So we got a 2011 Chevrolet Captiva

So we got a 2011 Chevrolet Captiva

The Chevrolet Captiva is the forgotten crossover. Competing in the hot compact segment dominated by the Honda CR-V and the Toyota RAV-4, we never gave the original one a second look. But the General offered us a drive of the facelifted 2011 model, and it could possibly be the best compact crossover SUV that no one has heard of.

With the facelift, the Chevy Captiva finally looks a bit more aggressive. This Korean-built model seems to be better-built than GM’s American-buiilt offerings as well.

There are no changes anywhere else on the outside that we can figure out. Maybe the tail lights are new.

The Captiva has the best interior materials in its class, with extensive soft-touch materials on the dash and doors, something that neither the Japanese nor even the Captiva’s own U.S. brethren get. Almost all others in this category are hard-plastic tubs.

There is good space up front, and the driver’s seat offers a tall commanding position over the road, something lacking in some other car-like 4x4s.

There are some rather special features in the Captiva. One is the front cup-holders panel that slides away to reveal a huge storage cubby underneath. Another is an electronic button-operated parking brake, something we’ve only seen in premium cars so far.

Rear legroom and headroom is also excellent. But the hugely-surprising bit is the third-row seat. If the second-row seatbacks are tilted a bit forward, we could actually fit back there without scraping our knees. It is pretty good for average-sized adults, even if a little cramped.

Cargo room with all three rows in use is limited to a few shopping bags. But put down the third row, and the space is immense. The second row folds almost flat too. And there is even a sizeable storage compartment under the load floor.

The 2011 Chevrolet Captiva is likely the first crossover we’re thinking of recommending, because the feat of stuffing three rows into a compact size, and mating the package to a premium cabin and a small V6 engine, all for a competitive price. There are some omissions, like a lap-belt instead of a three-point seatbelt for the rear centre seat, and the lack of rear a/c vents. But on the whole, among the best in the segment, if not the best. More in the full review

What do you think?



  1. lack of rear vents ,why ??is there a budget crossover with this feature ?

  2. Wow! This is actually really impressive. I never imagined Captive would be so good. It really is in a way, the best of the ‘budget crossovers’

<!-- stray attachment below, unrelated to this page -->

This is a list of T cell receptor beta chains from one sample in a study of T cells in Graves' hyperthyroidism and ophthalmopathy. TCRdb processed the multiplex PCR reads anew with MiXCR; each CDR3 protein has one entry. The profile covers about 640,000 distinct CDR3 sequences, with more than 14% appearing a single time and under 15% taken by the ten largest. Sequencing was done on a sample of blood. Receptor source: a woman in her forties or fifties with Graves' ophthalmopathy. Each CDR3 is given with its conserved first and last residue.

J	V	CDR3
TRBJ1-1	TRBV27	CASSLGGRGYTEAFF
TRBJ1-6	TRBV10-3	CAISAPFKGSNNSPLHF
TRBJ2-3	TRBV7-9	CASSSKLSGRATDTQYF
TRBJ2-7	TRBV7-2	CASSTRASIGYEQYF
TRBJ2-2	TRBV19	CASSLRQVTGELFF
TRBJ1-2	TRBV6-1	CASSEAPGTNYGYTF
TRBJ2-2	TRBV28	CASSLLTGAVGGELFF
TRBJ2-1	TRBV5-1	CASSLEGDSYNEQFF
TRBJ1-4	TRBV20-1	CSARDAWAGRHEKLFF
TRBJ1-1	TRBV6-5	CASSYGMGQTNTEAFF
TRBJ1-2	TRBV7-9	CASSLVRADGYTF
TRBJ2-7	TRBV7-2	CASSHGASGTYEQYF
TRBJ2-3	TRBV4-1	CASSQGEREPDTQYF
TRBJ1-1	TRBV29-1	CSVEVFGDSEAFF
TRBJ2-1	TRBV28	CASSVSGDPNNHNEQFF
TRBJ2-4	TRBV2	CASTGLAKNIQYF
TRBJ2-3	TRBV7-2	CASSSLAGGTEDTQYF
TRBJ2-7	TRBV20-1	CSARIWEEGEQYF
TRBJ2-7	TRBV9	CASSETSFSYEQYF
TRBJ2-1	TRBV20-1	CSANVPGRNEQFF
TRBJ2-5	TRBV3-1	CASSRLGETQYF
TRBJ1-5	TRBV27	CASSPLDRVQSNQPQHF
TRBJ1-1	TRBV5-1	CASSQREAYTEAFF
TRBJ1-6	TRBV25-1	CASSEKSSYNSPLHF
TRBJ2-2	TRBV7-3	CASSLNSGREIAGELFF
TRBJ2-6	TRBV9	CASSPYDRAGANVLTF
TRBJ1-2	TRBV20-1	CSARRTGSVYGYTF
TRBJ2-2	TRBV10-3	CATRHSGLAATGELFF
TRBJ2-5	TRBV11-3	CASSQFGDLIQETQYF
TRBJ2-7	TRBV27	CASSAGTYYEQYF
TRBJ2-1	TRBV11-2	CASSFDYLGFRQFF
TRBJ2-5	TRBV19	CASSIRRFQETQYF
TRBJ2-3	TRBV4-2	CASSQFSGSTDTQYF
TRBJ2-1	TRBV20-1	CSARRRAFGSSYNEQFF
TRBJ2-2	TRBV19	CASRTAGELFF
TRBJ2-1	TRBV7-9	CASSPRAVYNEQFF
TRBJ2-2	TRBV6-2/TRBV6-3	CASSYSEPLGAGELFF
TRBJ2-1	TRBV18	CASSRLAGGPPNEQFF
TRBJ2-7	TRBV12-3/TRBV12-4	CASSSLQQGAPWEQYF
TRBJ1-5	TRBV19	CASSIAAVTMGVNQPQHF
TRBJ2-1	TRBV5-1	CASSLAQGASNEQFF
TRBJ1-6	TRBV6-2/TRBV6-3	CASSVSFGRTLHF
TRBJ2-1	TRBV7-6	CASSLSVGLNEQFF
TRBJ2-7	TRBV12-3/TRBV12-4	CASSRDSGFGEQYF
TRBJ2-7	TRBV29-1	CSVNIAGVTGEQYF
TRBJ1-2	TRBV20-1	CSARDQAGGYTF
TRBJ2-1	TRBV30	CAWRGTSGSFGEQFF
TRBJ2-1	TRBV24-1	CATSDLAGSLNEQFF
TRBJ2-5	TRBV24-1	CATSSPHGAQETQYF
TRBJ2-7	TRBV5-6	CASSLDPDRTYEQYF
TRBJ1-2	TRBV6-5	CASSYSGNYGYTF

3. I don’t know why firms omit rear vents, seriously! Even the Murano needs some I feel for this region. Its one of the criteria I had when picking up the Ford Edge along with rear space.

    How does this compare to the Edge otherwise (apart from the third-row seat and engine)?

    • Author

      The interior is more generously padded in the Captiva, on the doors. Otherwise, the Edge is a midsize so it is wider. Captiva is compact and cheaper.

  4. Hey can u mention the prices ,please.Are you guys aware chevorlet is offering lifetime warranty and service packages on certain models ,would anybody know which are those models.

  5. Specs are good, but after facelift it looks like the Mit Outlander. anyway, thanks for the quick review.

  6. The Hyundai Santa Fe is similar crossover but has seperate AC with seperate switch ON/OFF for the 3rd row

  7. why no updates on back end? front appears that this is a new version from the captiva

  8. Good model. i believe this is bigger thn the previous one. Personally, i think 3.2 v6 seems to be a smaller engine for a 7 seater. Hope the maintenance cost is not high.

  9. The 2011 Chevrolet Captiva is likely the first crossover we’re thinking of recommending, because the feat of stuffing three rows into a compact size, and mating the package to a premium cabin and a small V6 engine, all for a competitive price…………

    mash you forgot the sorento, it has a nicer interior, separate switches and air vents for the third row, dual glass roof, rear camera/ dvd/ navegation… terra-x is right too, santa-fe too offers the same… i recommend either one rather than the captiva..

  10. ^ no.. thats the pecanto… sorento is other story.. 🙂

  11. ^ no thats the pecanto..;), the sorento/ santa-fe are different… i too recommend the sorento/santa-fe they are nicer and better than the captiva.

  12. sorry for the double comment..

  13. i test drove the crv, rav4 and the captiva 3l v6 must say the captiva is top in terms of drive comfort and features but what abt long-term durability, that’s where the other 2 are far ahead? CAN SOMEONE ADVICE PLS??

  14. We test drove the RAV4, Mazda CX9?, Captiva, Sorento, Santa fe, and CRV. The captiva was the best and we ended up buying it. It is the 2.4 litre 4 cylinder and gets around just fine with its 170 HP. It seems more luxurious than the others (softer features). We solved the issue of no air vents in the back by having solarguard tints (from Titanium in Doha) cover every window. Even in 50 degree heat, the air con sits on 2 and the whole car, even the 3rd row, stays cool and the kids don’t melt. Bought sidesteps so that the kids can crawl in and out OK. I guess it all comes down to taste, ideas and opinions. Mine are with the 2011 Captiva. Love it!

    • Where did you buy the sidesteps from in Doha? I think the captiva is a great vehicle, 10 year unlimited mileage warranty – only a car company confident it is well built would offer that….

  15. Oh, I also forgot to mention (vivek) that the new Captiva came with a 10 year/unlimited km warranty.

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